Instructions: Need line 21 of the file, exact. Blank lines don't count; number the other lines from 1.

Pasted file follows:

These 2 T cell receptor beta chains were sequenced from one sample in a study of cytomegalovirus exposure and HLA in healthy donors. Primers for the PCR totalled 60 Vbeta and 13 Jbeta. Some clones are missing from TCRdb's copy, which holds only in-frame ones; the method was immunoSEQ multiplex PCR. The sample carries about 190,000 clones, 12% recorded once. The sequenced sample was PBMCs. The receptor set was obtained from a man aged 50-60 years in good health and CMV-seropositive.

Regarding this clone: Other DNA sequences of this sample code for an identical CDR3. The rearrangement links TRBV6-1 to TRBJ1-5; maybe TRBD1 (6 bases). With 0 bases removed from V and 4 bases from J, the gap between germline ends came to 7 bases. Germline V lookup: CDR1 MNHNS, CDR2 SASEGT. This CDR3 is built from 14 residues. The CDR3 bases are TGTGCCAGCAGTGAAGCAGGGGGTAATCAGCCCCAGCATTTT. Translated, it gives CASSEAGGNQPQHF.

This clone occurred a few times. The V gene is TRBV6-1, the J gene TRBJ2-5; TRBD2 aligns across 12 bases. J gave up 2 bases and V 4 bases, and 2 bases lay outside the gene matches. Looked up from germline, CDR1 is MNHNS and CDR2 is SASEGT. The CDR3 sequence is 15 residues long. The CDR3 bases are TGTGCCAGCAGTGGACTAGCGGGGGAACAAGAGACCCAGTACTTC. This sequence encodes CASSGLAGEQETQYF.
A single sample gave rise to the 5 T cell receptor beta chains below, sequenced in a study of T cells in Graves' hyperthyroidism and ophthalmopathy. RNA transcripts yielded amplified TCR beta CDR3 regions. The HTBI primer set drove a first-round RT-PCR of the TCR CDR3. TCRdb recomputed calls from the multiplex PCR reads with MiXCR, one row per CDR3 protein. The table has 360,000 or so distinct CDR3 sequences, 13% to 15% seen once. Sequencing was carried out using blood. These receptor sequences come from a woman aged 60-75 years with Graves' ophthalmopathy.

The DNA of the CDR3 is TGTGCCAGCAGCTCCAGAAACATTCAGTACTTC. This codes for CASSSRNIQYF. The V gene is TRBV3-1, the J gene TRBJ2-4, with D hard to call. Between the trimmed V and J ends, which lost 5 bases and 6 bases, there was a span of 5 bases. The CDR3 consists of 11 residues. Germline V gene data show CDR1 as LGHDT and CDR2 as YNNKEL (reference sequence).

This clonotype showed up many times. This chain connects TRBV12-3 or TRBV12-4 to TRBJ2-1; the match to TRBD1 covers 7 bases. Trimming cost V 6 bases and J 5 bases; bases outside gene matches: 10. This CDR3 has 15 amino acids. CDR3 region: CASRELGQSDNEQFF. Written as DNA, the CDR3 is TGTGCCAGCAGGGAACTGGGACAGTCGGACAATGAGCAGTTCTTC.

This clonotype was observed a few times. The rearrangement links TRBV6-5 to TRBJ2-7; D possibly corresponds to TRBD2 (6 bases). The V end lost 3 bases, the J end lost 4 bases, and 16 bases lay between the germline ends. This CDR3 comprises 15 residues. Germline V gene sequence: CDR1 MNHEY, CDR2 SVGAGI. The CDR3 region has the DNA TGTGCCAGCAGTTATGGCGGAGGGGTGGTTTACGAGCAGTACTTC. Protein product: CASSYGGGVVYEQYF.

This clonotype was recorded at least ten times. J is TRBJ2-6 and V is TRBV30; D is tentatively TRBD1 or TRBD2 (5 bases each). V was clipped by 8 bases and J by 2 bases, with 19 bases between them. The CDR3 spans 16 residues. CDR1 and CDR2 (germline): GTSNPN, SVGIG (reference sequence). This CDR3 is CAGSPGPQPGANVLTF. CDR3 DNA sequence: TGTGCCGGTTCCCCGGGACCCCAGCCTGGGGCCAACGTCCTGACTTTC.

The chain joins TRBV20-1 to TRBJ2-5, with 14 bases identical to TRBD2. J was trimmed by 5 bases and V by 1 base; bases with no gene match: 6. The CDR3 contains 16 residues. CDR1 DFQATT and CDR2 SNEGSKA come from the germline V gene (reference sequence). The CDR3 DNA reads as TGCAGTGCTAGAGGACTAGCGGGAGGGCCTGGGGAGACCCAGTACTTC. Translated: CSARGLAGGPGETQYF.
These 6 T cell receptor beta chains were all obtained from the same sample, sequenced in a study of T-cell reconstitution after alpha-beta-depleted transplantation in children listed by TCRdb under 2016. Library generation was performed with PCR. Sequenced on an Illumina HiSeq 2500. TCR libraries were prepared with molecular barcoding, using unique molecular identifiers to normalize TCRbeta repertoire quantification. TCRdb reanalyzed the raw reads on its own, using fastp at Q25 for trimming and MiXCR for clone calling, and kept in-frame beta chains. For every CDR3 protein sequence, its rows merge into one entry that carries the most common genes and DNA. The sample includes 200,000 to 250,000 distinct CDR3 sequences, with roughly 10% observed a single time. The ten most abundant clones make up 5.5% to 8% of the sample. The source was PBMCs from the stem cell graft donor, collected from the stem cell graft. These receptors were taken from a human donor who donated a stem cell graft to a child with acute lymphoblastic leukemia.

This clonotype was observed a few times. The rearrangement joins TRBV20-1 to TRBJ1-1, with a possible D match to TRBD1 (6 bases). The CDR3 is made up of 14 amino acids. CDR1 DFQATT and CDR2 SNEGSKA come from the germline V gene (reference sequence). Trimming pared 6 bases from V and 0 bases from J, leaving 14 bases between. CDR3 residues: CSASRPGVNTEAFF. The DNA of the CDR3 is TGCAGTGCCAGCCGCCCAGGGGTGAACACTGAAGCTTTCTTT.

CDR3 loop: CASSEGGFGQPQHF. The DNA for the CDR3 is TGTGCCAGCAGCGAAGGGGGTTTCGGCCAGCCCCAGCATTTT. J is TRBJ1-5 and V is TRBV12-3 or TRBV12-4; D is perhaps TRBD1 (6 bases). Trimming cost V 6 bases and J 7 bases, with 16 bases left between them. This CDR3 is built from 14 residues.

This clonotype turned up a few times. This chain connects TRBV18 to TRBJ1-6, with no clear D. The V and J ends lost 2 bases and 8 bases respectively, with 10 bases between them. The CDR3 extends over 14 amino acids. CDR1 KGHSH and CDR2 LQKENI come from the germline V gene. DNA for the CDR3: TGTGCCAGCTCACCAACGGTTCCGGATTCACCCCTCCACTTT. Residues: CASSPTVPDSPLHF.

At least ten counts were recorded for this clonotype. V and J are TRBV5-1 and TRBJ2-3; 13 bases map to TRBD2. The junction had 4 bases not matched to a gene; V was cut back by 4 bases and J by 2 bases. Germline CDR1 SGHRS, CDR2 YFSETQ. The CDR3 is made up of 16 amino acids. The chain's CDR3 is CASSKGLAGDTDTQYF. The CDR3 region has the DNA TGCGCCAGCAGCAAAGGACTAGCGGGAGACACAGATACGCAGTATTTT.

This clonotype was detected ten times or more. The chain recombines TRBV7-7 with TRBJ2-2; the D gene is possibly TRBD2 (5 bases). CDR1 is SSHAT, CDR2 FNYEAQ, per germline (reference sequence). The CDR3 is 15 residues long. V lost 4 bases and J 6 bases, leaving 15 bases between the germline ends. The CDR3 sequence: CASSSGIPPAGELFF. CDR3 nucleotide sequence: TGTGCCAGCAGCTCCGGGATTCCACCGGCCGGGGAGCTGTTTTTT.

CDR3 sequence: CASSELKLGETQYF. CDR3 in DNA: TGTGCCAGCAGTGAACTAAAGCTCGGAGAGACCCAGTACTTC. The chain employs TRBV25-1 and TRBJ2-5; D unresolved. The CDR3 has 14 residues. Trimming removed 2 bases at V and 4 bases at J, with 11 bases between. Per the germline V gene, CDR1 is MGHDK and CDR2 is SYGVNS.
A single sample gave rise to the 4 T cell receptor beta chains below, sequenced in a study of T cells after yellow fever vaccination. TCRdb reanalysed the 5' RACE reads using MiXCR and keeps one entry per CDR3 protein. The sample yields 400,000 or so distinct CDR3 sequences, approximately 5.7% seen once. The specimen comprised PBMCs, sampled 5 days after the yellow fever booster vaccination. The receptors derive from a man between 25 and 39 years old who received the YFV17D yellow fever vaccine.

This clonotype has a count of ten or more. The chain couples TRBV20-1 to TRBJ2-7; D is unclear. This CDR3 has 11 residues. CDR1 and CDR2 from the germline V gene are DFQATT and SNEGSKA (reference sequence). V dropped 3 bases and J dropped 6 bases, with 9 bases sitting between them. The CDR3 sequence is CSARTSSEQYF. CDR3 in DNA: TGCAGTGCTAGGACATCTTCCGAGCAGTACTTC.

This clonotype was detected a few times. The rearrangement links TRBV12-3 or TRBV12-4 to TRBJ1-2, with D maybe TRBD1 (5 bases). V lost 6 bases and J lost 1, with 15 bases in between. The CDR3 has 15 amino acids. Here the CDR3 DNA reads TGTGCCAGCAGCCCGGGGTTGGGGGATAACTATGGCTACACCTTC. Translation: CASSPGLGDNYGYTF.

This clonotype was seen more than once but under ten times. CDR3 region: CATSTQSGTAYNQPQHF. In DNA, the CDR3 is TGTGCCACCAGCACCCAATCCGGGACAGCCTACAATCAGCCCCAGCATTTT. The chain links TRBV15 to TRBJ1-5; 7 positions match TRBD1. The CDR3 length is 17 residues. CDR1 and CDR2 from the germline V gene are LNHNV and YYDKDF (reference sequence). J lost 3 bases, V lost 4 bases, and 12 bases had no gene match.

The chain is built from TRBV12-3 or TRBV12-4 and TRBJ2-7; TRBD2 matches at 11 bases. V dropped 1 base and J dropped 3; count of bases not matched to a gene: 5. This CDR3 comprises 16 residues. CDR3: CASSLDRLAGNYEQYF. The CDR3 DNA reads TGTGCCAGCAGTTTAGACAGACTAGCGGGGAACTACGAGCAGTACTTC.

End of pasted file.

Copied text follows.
The chain is built from TRBV12-3 or TRBV12-4 and TRBJ2-7; TRBD2 matches at 11 bases. V dropped 1 base and J dropped 3; count of bases not matched to a gene: 5. This CDR3 comprises 16 residues. CDR3: CASSLDRLAGNYEQYF. The CDR3 DNA reads TGTGCCAGCAGTTTAGACAGACTAGCGGGGAACTACGAGCAGTACTTC.